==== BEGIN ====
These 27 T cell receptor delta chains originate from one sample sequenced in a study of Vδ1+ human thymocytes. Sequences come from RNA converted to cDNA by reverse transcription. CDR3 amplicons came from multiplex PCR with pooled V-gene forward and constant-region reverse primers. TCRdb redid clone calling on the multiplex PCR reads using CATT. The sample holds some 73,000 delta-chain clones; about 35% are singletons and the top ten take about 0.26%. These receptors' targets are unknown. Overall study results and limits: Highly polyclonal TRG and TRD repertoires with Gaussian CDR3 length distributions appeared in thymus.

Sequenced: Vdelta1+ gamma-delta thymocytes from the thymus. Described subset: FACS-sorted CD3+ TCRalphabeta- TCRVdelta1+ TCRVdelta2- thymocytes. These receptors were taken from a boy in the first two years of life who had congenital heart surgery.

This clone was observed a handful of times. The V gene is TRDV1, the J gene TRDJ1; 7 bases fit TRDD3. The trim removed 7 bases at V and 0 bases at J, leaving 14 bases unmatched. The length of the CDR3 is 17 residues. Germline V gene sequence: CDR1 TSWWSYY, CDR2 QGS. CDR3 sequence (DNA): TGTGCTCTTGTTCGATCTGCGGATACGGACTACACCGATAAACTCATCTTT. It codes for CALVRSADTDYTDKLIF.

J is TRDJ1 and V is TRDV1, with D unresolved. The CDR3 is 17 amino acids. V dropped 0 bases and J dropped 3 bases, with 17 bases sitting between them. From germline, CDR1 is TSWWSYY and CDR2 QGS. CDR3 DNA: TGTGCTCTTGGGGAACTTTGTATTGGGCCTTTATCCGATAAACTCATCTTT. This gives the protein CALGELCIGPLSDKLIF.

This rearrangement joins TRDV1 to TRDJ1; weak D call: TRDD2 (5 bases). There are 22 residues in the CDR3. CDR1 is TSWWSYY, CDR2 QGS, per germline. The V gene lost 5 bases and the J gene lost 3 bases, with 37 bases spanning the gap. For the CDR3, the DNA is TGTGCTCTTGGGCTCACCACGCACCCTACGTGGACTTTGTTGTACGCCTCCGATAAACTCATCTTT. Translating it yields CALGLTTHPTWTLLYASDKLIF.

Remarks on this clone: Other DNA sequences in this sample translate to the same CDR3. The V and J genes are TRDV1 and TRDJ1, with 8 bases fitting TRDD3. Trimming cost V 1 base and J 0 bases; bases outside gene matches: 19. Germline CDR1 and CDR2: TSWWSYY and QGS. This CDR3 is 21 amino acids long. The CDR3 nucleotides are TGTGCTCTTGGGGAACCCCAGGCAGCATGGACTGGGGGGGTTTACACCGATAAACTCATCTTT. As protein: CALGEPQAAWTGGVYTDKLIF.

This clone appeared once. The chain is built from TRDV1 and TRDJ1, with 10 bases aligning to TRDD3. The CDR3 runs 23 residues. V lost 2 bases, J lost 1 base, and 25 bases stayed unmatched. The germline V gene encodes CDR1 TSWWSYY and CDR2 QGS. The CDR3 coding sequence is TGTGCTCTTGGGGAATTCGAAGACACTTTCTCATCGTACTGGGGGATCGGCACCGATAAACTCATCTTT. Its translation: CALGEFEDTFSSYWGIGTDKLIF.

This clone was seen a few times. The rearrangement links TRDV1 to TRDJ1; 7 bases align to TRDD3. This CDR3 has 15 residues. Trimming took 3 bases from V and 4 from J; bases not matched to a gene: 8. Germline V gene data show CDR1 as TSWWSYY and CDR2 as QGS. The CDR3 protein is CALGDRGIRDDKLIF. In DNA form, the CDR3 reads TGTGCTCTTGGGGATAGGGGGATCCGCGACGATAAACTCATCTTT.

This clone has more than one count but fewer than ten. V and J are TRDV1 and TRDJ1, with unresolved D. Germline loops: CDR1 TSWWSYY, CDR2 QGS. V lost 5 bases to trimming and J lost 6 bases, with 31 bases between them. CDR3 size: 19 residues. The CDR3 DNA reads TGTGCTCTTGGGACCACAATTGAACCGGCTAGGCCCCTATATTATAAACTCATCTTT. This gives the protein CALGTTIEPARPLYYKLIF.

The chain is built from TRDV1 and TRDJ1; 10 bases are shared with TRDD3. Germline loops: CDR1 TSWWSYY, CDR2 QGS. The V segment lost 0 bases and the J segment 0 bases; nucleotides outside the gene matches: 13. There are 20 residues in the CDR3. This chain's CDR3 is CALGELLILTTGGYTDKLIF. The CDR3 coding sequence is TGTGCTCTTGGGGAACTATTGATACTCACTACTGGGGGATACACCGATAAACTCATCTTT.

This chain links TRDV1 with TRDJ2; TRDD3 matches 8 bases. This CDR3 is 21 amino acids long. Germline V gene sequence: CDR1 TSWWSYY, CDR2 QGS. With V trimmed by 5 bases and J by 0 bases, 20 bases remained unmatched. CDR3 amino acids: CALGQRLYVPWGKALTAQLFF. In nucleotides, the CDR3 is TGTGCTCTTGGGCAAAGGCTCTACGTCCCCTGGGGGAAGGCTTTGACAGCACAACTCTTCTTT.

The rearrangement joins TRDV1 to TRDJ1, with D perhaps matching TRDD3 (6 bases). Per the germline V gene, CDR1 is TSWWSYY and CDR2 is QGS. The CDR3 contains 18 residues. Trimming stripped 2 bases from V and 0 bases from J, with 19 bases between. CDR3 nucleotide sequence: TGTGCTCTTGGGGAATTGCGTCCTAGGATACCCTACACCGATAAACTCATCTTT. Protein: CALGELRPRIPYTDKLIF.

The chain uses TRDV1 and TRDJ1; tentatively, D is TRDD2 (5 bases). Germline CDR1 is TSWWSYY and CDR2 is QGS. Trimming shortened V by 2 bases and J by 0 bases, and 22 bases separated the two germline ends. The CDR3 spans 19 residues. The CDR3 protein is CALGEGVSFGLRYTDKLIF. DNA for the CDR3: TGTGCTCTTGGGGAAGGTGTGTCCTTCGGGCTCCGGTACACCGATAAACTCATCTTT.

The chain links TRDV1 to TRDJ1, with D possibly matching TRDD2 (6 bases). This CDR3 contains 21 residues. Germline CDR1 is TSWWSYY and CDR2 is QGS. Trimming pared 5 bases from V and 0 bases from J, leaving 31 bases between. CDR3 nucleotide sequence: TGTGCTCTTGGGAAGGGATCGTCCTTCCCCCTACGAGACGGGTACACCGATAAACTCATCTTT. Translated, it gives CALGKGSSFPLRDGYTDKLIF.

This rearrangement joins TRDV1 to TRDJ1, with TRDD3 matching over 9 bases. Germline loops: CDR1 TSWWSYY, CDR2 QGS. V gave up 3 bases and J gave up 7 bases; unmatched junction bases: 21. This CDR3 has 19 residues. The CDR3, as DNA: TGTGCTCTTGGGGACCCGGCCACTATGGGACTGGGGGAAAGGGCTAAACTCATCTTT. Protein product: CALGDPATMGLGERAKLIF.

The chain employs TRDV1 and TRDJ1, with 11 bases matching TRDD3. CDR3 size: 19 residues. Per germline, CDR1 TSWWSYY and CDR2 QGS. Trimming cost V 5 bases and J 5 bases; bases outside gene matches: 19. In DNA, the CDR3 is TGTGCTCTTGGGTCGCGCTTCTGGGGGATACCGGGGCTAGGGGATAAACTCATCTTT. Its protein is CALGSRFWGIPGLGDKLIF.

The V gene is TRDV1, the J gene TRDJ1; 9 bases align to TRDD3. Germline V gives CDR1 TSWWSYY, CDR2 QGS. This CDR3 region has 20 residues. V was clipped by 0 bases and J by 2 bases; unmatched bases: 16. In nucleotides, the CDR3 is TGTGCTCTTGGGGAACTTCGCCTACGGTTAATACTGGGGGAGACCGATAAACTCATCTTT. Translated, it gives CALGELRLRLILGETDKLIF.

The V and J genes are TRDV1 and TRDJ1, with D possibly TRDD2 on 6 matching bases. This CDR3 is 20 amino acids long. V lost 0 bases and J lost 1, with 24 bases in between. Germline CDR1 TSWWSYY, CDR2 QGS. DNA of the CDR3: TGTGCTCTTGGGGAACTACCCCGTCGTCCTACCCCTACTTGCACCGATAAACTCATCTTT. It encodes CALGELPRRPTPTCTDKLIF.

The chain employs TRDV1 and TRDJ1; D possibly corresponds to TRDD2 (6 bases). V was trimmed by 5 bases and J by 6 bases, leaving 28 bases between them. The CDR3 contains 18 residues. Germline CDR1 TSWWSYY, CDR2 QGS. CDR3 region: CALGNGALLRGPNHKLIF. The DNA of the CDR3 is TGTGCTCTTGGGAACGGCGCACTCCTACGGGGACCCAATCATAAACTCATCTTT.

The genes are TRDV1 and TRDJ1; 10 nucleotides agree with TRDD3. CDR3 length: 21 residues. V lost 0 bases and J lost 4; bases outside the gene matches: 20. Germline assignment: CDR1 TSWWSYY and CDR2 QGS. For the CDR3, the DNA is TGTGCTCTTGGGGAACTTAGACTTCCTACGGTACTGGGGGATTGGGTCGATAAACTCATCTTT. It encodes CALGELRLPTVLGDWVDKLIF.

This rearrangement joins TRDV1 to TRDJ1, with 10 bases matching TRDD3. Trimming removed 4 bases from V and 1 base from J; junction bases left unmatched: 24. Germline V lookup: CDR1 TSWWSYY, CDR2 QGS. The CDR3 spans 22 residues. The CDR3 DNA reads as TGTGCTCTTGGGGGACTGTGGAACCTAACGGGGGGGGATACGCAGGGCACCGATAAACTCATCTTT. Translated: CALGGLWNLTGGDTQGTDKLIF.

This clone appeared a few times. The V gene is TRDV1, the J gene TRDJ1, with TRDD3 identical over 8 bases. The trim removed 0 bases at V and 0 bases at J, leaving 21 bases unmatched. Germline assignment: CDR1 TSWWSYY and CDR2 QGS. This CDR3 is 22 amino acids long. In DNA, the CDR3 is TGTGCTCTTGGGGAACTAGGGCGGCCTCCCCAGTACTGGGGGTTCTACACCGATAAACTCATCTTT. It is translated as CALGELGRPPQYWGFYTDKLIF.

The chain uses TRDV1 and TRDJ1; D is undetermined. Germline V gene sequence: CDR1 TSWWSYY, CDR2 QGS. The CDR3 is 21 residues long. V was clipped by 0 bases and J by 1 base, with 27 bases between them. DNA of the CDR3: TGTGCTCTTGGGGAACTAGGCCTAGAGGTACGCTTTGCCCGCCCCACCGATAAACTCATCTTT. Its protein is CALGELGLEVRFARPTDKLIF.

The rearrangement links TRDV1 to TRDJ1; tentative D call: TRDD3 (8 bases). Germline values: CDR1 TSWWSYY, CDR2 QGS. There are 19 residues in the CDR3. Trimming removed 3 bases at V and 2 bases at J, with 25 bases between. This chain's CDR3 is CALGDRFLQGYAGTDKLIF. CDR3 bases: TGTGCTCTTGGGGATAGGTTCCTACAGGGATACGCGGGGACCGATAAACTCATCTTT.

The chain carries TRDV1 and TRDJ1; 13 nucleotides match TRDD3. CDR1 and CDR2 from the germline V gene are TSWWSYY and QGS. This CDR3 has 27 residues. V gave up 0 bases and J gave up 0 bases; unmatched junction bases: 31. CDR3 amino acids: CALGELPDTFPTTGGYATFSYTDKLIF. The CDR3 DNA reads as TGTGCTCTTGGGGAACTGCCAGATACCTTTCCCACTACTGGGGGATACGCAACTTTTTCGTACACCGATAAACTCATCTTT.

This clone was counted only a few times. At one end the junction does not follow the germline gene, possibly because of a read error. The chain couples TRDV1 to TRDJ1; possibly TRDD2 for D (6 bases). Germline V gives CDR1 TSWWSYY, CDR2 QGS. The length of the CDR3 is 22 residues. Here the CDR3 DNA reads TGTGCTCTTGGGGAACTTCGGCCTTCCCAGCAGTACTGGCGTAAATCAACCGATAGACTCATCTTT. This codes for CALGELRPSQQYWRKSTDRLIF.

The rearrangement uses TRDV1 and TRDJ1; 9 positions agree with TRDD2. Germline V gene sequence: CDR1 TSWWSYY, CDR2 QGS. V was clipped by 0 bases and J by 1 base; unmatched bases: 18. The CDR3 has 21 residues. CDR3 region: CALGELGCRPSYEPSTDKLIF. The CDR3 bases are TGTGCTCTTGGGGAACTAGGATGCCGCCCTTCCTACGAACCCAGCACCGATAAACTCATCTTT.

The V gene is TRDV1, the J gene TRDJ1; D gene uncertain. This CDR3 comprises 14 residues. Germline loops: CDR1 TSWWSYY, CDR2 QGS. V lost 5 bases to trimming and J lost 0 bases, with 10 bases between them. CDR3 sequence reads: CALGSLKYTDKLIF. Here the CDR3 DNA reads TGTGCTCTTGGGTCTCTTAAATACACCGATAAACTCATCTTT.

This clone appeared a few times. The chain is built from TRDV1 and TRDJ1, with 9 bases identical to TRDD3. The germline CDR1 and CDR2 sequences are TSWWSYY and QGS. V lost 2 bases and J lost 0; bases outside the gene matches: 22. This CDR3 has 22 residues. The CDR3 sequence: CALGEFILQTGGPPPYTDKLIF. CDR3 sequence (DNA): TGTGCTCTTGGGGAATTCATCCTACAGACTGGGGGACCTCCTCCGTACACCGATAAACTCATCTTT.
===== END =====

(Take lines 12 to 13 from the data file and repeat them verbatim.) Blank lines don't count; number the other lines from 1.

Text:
The rearrangement joins TRDV1 to TRDJ1, with D perhaps matching TRDD3 (6 bases). Per the germline V gene, CDR1 is TSWWSYY and CDR2 is QGS. The CDR3 contains 18 residues. Trimming stripped 2 bases from V and 0 bases from J, with 19 bases between. CDR3 nucleotide sequence: TGTGCTCTTGGGGAATTGCGTCCTAGGATACCCTACACCGATAAACTCATCTTT. Protein: CALGELRPRIPYTDKLIF.

The chain uses TRDV1 and TRDJ1; tentatively, D is TRDD2 (5 bases). Germline CDR1 is TSWWSYY and CDR2 is QGS. Trimming shortened V by 2 bases and J by 0 bases, and 22 bases separated the two germline ends. The CDR3 spans 19 residues. The CDR3 protein is CALGEGVSFGLRYTDKLIF. DNA for the CDR3: TGTGCTCTTGGGGAAGGTGTGTCCTTCGGGCTCCGGTACACCGATAAACTCATCTTT.